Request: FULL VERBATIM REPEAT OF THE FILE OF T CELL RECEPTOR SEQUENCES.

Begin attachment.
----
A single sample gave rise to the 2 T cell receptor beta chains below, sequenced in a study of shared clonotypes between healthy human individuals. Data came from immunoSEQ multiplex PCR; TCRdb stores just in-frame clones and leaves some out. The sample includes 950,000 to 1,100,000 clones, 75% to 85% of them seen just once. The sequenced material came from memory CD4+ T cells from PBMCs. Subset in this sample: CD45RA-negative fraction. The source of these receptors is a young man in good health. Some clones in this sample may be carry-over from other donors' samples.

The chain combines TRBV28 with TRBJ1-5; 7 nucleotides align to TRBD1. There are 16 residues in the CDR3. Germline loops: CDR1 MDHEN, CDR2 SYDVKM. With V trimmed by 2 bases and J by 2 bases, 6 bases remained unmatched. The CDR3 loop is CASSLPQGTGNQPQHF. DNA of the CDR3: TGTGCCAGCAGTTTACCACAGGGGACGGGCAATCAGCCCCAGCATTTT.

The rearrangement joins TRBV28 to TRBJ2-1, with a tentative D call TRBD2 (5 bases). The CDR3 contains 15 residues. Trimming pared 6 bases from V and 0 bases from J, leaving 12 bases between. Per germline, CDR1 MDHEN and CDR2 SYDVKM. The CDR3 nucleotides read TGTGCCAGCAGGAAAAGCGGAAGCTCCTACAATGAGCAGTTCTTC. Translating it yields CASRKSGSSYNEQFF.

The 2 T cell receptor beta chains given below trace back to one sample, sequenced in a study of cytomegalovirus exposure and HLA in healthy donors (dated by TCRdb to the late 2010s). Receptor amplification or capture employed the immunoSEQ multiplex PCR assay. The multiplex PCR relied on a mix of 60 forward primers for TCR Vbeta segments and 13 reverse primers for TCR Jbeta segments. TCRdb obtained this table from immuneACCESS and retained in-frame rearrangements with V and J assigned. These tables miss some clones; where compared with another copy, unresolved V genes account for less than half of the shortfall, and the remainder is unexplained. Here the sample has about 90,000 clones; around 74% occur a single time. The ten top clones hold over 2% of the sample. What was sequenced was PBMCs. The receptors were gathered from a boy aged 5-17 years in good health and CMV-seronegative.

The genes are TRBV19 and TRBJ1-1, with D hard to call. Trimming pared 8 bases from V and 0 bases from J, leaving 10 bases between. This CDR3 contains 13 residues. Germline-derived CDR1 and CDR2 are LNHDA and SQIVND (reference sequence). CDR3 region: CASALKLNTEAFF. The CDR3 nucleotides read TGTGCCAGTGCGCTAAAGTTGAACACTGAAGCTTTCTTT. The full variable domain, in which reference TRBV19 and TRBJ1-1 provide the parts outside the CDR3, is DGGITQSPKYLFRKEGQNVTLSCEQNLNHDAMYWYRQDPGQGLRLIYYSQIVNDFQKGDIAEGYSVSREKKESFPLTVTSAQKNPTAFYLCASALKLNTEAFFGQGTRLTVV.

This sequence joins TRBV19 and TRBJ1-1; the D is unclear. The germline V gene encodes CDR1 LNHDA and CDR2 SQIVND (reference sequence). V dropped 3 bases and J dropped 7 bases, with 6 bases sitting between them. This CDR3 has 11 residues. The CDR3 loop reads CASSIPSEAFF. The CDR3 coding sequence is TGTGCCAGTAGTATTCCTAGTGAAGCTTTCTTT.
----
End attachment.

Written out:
A single sample gave rise to the 2 T cell receptor beta chains below, sequenced in a study of shared clonotypes between healthy human individuals. Data came from immunoSEQ multiplex PCR; TCRdb stores just in-frame clones and leaves some out. The sample includes 950,000 to 1,100,000 clones, 75% to 85% of them seen just once. The sequenced material came from memory CD4+ T cells from PBMCs. Subset in this sample: CD45RA-negative fraction. The source of these receptors is a young man in good health. Some clones in this sample may be carry-over from other donors' samples.

The chain combines TRBV28 with TRBJ1-5; 7 nucleotides align to TRBD1. There are 16 residues in the CDR3. Germline loops: CDR1 MDHEN, CDR2 SYDVKM. With V trimmed by 2 bases and J by 2 bases, 6 bases remained unmatched. The CDR3 loop is CASSLPQGTGNQPQHF. DNA of the CDR3: TGTGCCAGCAGTTTACCACAGGGGACGGGCAATCAGCCCCAGCATTTT.

The rearrangement joins TRBV28 to TRBJ2-1, with a tentative D call TRBD2 (5 bases). The CDR3 contains 15 residues. Trimming pared 6 bases from V and 0 bases from J, leaving 12 bases between. Per germline, CDR1 MDHEN and CDR2 SYDVKM. The CDR3 nucleotides read TGTGCCAGCAGGAAAAGCGGAAGCTCCTACAATGAGCAGTTCTTC. Translating it yields CASRKSGSSYNEQFF.

The 2 T cell receptor beta chains given below trace back to one sample, sequenced in a study of cytomegalovirus exposure and HLA in healthy donors (dated by TCRdb to the late 2010s). Receptor amplification or capture employed the immunoSEQ multiplex PCR assay. The multiplex PCR relied on a mix of 60 forward primers for TCR Vbeta segments and 13 reverse primers for TCR Jbeta segments. TCRdb obtained this table from immuneACCESS and retained in-frame rearrangements with V and J assigned. These tables miss some clones; where compared with another copy, unresolved V genes account for less than half of the shortfall, and the remainder is unexplained. Here the sample has about 90,000 clones; around 74% occur a single time. The ten top clones hold over 2% of the sample. What was sequenced was PBMCs. The receptors were gathered from a boy aged 5-17 years in good health and CMV-seronegative.

The genes are TRBV19 and TRBJ1-1, with D hard to call. Trimming pared 8 bases from V and 0 bases from J, leaving 10 bases between. This CDR3 contains 13 residues. Germline-derived CDR1 and CDR2 are LNHDA and SQIVND (reference sequence). CDR3 region: CASALKLNTEAFF. The CDR3 nucleotides read TGTGCCAGTGCGCTAAAGTTGAACACTGAAGCTTTCTTT. The full variable domain, in which reference TRBV19 and TRBJ1-1 provide the parts outside the CDR3, is DGGITQSPKYLFRKEGQNVTLSCEQNLNHDAMYWYRQDPGQGLRLIYYSQIVNDFQKGDIAEGYSVSREKKESFPLTVTSAQKNPTAFYLCASALKLNTEAFFGQGTRLTVV.

This sequence joins TRBV19 and TRBJ1-1; the D is unclear. The germline V gene encodes CDR1 LNHDA and CDR2 SQIVND (reference sequence). V dropped 3 bases and J dropped 7 bases, with 6 bases sitting between them. This CDR3 has 11 residues. The CDR3 loop reads CASSIPSEAFF. The CDR3 coding sequence is TGTGCCAGTAGTATTCCTAGTGAAGCTTTCTTT.